Spoiler Alert: There Are No Shortcuts in Good Writing


There are no shortcuts in good writing.

“Warm up on your own time,” taught one of my college professors and I’ve appreciated efficiency in story telling (and good writing) ever since.

Turning Game of Thrones into a Business Blog Post. Part I.

I’ll type what should need no typing: SPOILER ALERT.

I’ve been obsessed since the WTH-was-that?! Game of Thrones crappy, predictable season finale. YMMV, but the Twitterverse knows who shares my bitter disappointment.

THIS. Funny or Die nailed exactly what I’m feeling.

Some of the more damning criticisms I’ve read: in their haste to make the story fit the fanfic wants of the viewers, the writers lost how to develop their best characters and produced the show’s worst season.

One of the big “surprises” (that everyone I know saw coming) was those Meddling Stark Kids vs. Littlefinger. For a character so in tune with the other players, Littlefinger missed the light bulb over Sansa’s head as she reached the very conclusion he wanted. The catch: she knew better – as did much of the audience, because they understood the people involved.

It’s the same with HR, PR, with business. Knowing your employee and what drives them helps you motivate, manage, promote. Understanding people helps you communicate effectively, which is essential to business.

Offscreensville: Where the Good Stuff Happened.

Two ‘forget logic, PEOPLE WANT DRAGONS’ shortcuts:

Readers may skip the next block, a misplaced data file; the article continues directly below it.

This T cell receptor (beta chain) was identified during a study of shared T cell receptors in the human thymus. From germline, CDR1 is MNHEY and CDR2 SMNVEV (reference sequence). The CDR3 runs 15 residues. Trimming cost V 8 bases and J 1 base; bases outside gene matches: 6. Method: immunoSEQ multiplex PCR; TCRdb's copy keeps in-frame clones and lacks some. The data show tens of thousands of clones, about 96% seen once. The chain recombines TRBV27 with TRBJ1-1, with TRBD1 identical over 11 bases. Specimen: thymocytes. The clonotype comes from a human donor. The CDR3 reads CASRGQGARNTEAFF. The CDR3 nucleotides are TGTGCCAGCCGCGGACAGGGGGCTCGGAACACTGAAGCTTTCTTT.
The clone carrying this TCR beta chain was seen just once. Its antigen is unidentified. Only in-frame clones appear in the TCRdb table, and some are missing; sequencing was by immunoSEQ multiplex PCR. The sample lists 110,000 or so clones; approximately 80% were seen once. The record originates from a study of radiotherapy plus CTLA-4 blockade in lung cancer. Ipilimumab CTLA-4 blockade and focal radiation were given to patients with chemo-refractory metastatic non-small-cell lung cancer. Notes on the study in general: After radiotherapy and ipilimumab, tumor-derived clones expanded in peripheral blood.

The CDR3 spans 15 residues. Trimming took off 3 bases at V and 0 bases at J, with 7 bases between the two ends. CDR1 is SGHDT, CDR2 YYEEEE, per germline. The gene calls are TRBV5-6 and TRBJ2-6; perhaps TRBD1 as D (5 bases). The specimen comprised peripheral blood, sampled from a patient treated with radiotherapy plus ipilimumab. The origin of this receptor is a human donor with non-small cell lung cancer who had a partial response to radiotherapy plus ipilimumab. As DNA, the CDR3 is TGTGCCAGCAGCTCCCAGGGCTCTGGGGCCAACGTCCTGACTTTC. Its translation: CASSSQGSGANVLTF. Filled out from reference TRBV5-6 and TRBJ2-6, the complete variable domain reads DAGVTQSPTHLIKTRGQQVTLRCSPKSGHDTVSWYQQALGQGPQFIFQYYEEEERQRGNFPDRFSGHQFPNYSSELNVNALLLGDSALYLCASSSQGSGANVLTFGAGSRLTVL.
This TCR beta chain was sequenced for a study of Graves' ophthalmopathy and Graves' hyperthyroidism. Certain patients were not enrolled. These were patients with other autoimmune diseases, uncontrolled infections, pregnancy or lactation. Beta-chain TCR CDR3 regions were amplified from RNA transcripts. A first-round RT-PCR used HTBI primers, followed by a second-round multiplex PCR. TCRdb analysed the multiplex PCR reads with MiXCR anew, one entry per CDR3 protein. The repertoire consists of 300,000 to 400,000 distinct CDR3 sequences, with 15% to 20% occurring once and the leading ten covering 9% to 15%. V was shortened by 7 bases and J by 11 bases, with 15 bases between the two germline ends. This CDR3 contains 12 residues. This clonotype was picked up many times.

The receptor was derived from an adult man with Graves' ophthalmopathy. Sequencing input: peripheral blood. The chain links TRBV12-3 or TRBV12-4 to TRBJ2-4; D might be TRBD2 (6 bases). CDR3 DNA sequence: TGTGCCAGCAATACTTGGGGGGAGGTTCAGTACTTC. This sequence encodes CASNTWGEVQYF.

1. The Romance. I hate when characters ‘ship the power couple – because the Show can’t. I saw two people meeting, getting to know each other, some chemistry sure. But after a few moments, the characters supposedly saw and told the couple (*audience*) of some great love story that wasn’t (yet) unfolding before my eyes. While it may be one that a lot of people wanted, it felt forced – all TELL and no SHOW.
  2. The End. Instead of developing the plot organically in keeping with the source material, the final three episodes’ end game was a deus ex crapola to get to the ending they gotta have. The audience knew it was out of character for the smartest players to hatch such dumb plans; the viewers knew not to trust what they’re seeing and hearing and that a ‘twist’ was coming (but the characters living in that world didn’t?!).

In business you have ‘leadership’ styles vs the way things really are, decisions made unilaterally and behind closed doors. Think of a brand who talks about its award-winning, but does little earn it. HR hires the best resume instead of the right person. PR writes a clever mission statement is a substitute for company culture.

Shortcuts don’t work.

Good Writing, When Every Word Counts.

Loved that scene – real, human, and took only a brief moment to tell a good story.

With only Six. Episodes. Left. the Game of Thrones team needs to stop padding the show with meaningless, trailer-friendly visuals and CGI glamour shots. Most importantly, they need to stop with the shortcuts and get back to writing (and SHOWING) a good story. They’re on our time now.

So … a bit of a stretch; Part II is a legit HR post about Sam.

Loved it? Hated it? Do tell. 

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